Tuesday, April 17, 2012

Riding the rails

I promise to stop riding this logo design hobbyhorse soon and turn to another topic, but first, look at these spiffy emblems for mostly long-gone US railroads! These geographically nostalgic items and many more were assembled by designer Christian Annyas.
This is the Louisville Nashville Railroad Company (1886). Remember the old song "The L&N Don't Stop Here Any More"? I hadn't realized it was written by Jean Ritchie. Kathy Mattea's live performance of it is downright awesome.
Some of these samples seem a mite fancy pants. (left: Delaware Hudson Railroad, 1889; right: Atlanta Birmingham Coast, 1926; below right: Baltimore Chesapeake Atlantic, 1905)

At left and below are three of my favorites in the representational vein.

Below, Detroit, Memphis, and Frisco seem fairly jaunty for the time period (late 19th century), whereas I love the yin/yang thing of Northern Pacific and the typographic experimentation with the next three.

 Finally, here is another venerable train song and logo:

If I've made a train enthusiast of you, why not peek into Nothing Like it in the World: The Men Who Built the Transcontinental Railroad 1863–1869?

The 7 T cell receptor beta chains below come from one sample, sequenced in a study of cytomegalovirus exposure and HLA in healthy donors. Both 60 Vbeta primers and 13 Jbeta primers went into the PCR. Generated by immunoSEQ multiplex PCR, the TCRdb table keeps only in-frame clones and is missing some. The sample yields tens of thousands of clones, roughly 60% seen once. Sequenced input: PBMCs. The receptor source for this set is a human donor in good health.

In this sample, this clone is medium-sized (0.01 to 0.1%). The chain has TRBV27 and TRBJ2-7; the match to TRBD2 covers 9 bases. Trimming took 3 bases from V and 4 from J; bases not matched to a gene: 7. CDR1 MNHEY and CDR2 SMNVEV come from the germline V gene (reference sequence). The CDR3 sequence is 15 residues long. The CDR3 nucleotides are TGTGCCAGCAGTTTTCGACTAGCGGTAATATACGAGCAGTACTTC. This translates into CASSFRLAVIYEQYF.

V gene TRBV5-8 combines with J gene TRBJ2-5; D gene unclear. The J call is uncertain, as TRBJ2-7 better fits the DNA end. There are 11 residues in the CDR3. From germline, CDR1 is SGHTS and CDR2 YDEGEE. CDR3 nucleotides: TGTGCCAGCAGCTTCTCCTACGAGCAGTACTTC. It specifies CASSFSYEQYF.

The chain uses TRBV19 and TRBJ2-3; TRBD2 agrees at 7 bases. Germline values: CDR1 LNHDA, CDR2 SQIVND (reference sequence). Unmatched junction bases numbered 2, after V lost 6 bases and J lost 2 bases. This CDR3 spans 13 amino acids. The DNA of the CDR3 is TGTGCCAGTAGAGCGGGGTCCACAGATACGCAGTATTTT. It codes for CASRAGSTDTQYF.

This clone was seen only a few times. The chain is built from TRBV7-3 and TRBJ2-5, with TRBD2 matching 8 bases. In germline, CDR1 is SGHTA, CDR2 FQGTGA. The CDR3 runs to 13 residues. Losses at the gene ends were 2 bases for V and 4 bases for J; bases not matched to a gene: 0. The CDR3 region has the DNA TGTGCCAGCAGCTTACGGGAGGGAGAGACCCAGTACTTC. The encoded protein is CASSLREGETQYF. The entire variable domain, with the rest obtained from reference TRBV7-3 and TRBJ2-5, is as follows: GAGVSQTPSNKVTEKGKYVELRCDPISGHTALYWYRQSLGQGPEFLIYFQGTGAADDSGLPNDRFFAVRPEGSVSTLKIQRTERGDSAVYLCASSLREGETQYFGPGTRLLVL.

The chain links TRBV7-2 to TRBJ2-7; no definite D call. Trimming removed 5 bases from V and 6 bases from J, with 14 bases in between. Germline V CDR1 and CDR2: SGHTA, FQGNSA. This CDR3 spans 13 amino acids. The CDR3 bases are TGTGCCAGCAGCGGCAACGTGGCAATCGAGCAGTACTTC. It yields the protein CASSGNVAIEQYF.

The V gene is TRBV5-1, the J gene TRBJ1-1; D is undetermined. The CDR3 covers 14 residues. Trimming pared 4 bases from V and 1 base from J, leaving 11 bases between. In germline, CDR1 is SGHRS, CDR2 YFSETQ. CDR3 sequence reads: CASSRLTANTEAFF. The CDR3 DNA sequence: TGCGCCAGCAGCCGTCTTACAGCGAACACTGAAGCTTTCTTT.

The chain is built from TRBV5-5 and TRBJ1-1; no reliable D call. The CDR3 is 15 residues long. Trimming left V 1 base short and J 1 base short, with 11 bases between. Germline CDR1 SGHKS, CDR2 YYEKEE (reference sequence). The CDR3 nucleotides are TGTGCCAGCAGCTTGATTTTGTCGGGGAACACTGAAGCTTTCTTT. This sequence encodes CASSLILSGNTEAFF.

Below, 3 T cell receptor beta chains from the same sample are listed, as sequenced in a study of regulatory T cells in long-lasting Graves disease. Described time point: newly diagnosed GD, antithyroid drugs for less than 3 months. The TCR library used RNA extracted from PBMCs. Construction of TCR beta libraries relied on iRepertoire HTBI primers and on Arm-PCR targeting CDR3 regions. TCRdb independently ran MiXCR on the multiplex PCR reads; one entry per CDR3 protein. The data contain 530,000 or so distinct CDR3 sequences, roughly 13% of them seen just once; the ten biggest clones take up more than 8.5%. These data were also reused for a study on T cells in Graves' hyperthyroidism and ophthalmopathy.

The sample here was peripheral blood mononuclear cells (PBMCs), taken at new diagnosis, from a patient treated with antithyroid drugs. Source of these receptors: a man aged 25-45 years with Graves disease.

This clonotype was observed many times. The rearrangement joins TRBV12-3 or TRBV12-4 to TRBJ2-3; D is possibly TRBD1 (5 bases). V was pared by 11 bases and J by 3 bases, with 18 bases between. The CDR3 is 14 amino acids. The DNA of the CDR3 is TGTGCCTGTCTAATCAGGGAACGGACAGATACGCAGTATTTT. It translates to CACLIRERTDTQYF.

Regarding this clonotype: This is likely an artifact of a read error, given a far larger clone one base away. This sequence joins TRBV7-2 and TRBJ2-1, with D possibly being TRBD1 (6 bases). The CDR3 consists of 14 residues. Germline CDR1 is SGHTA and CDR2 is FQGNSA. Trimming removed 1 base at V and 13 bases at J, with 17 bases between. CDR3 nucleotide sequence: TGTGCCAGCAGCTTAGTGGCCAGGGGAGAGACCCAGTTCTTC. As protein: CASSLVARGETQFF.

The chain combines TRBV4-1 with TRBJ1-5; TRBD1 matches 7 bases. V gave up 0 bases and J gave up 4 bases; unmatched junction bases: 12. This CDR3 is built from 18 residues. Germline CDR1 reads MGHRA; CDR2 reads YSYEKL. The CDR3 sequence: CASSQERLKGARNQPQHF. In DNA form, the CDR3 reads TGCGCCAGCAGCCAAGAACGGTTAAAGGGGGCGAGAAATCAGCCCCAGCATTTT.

1. I've always wanted to hop a freight.

  2. I really dig these, especially the "Memphis Route."

  3. This was my first seeing some of these logo designs. Some of these are super cool and so sleek!

  4. I like the New York, New Haven and Hartford Railroad logo. It's neat how they combined the letters for "New" and "Haven" and "Hartford".

  5. Honestly, this is one of my favorite themes!! Walking the tracks is one of my favorite head-clearing things to do. Here's a fair trade--a brand new tune from my favorite trainhopper...


    1. I love this Woody Guthrie song -- here's a version by emmylou

  6. The Canadian Pacific Railway was intrinsic to the formation of Canada itself. And the extreme difficulties of its construction--the cost in the lives of the (mostly Chinese) laborers-- make for a story rivalling any fictional adventure. As we ride on the very comfortable trains that unite Canada, it's easy to forget the hardships that made the trip possible.

  7. Very nice. My father worked for 38 years, going from office boy to executive vice president, for the Reading Railroad (of Monopoly board game fame), so we grew up with train logos like these, as well as much else concerning the railroads and their history. By now, many years later, I've ridden almost all of the long-distance trains in America... although not, for some reason, ‘The City of New Orleans'.

    p.s. The late, great Doug Sahm (aka Sir Douglas) also wrote a song about a train route cancellation, "The Railpak Dun Done in the Del Monte," for his Quintet's 1971 album The Return of Doug Saldaña.